March 10: Jesus Christ (Meant to Be) the Superstar Numbers 10:1–36; John 17:1–26; Psalm 10:1–18 Andrew Lloyd Webber’s musical, Jesus Christ Superstar, is certainly incorrect (and rather heretical) in its portrayal of history, but it got one thing right: Jesus is meant to be the celebrity. He—no one else—is the Savior, the Christ, the Lord. And that’s why the celebrity pastor movement is quite frightening. I don’t say this as a cynic, and it’s not that I’m primarily concerned with how these teachers are marketed (although that, too, can be scary at times); I’m worried about the way they’re received. Certainly there are people who can be trusted more than others, and popularity is by no means a measurement of trustworthiness. But automatically agreeing with everything a teacher says puts the disciple in a bad position with the God they worship. It also puts the teacher in a position similar to an idol. Teachers who truly follow Christ would never desire such glory for themselves. In the Gosp…

. Morning and Evening

Morning, March 10 Go To Evening Reading
“In my prosperity I said I shall never be moved.” —Psalm 30:6
“Moab settled on his lees, he hath not been emptied from vessel to vessel.” Give a man wealth; let his ships bring home continually rich freights; let the winds and waves appear to be his servants to bear his vessels across the bosom of the mighty deep; let his lands yield abundantly: let the weather be propitious to his crops; let uninterrupted success attend him; let him stand among men as a successful merchant; let him enjoy continued health; allow him with braced nerve and brilliant eye to march through the world, and live happily; give him the buoyant spirit; let him have the song perpetually on his lips; let his eye be ever sparkling with joy—and the natural consequence of such an easy state to any man, let him be the best Christian who ever breathed, will be presumption; even David said, “I shall never be moved;” and we are not better than David, nor half so good. Brother, beware …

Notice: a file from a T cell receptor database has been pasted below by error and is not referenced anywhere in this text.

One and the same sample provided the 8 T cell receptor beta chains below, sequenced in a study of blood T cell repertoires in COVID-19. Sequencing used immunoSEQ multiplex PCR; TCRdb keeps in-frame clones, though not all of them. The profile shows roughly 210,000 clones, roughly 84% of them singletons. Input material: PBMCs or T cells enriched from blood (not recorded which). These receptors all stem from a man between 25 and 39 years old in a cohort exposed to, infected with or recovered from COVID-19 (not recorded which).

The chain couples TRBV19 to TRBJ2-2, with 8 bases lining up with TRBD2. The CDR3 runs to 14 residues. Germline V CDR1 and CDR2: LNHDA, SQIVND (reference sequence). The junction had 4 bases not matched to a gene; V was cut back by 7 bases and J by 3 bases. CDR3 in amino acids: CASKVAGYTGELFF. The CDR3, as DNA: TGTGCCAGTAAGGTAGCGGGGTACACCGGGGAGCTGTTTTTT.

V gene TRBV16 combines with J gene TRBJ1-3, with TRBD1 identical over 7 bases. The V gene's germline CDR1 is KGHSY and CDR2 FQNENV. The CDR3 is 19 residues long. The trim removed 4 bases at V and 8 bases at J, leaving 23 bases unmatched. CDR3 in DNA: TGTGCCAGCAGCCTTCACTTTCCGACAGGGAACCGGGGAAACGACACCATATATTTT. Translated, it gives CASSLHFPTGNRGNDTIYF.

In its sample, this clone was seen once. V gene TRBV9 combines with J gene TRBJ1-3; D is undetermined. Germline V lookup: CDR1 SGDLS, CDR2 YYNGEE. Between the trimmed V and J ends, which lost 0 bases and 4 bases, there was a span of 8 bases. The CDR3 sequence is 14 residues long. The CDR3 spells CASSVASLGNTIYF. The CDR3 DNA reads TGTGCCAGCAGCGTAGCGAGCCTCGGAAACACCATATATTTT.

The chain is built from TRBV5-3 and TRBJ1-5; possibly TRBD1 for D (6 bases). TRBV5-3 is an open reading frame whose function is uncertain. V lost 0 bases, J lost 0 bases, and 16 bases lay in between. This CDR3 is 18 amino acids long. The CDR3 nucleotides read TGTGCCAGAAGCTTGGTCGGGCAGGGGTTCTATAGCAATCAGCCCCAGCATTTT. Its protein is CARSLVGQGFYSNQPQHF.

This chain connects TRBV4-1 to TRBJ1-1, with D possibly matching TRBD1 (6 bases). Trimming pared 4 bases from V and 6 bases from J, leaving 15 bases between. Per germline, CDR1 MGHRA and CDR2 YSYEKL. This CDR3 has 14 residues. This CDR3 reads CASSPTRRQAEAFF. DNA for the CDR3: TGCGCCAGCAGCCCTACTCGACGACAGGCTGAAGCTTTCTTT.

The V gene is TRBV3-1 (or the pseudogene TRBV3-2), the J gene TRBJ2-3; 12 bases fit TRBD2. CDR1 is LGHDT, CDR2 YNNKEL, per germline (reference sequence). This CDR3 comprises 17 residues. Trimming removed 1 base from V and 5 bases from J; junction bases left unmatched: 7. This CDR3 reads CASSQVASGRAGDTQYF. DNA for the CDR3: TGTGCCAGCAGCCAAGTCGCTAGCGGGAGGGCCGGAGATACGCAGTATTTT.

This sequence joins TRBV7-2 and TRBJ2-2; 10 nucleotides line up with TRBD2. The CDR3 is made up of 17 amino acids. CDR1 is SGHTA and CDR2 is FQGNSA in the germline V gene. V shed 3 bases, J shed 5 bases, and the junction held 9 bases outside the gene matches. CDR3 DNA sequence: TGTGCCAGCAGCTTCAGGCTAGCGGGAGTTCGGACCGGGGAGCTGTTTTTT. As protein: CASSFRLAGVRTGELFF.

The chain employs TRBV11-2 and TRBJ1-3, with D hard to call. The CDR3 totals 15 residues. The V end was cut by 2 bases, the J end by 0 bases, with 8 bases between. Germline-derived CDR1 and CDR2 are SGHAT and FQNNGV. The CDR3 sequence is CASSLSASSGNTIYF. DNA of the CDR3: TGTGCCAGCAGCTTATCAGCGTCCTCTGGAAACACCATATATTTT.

My Utmost for His Highest

March 10th Have a message and be one Preach the word.2 Tim. 4:2. We are not saved to be “channels only,” but to be sons and daughters of God. We are not turned into spiritual mediums, but into spiritual messengers; the message must be part of ourselves. The Son of God was His own message, His words were spirit and life; and as His disciples our lives must be the sacrament of our message. The natural heart will do any amount of serving, but it takes the heart broken by conviction of sin, and baptized by the Holy Ghost, and crumpled into the purpose of God, before the life becomes the sacrament of its message. There is a difference between giving a testimony and preaching. A preacher is one who has realized the call of God and is determined to use his every power to proclaim God’s truth. God takes us out of our own ideas for our lives and we are “batter’d to shape and use,” as the disciples were after Pentecost. Pentecost did not teach the disciples anything; it made them the incarnation of…

Thoughts for the Quiet Hour

March 10 Full of [satisfied with] years Gen. 25:8 Scaffoldings are for buildings, and the moments and days and years of our earthly lives are scaffolding. What are you building inside it? What kind of a structure will be disclosed when the scaffolding is knocked away? Days and years are ours, that they may give us what eternity cannot take away—a character built upon the love of God in Christ, and molded into His likeness. Has your life helped you to do that? If so, you have got the best out of it, and your life is completed, whatever may be the number of its days. Quality, not quantity, is the thing that determines the perfectness of a life. Has your life this completeness? Alexander Maclaren

 Hardman, Samuel G., and Dwight Lyman Moody. Thoughts for the Quiet Hour. Willow Grove, PA: Woodlawn Electronic Publishing, 1997. Print.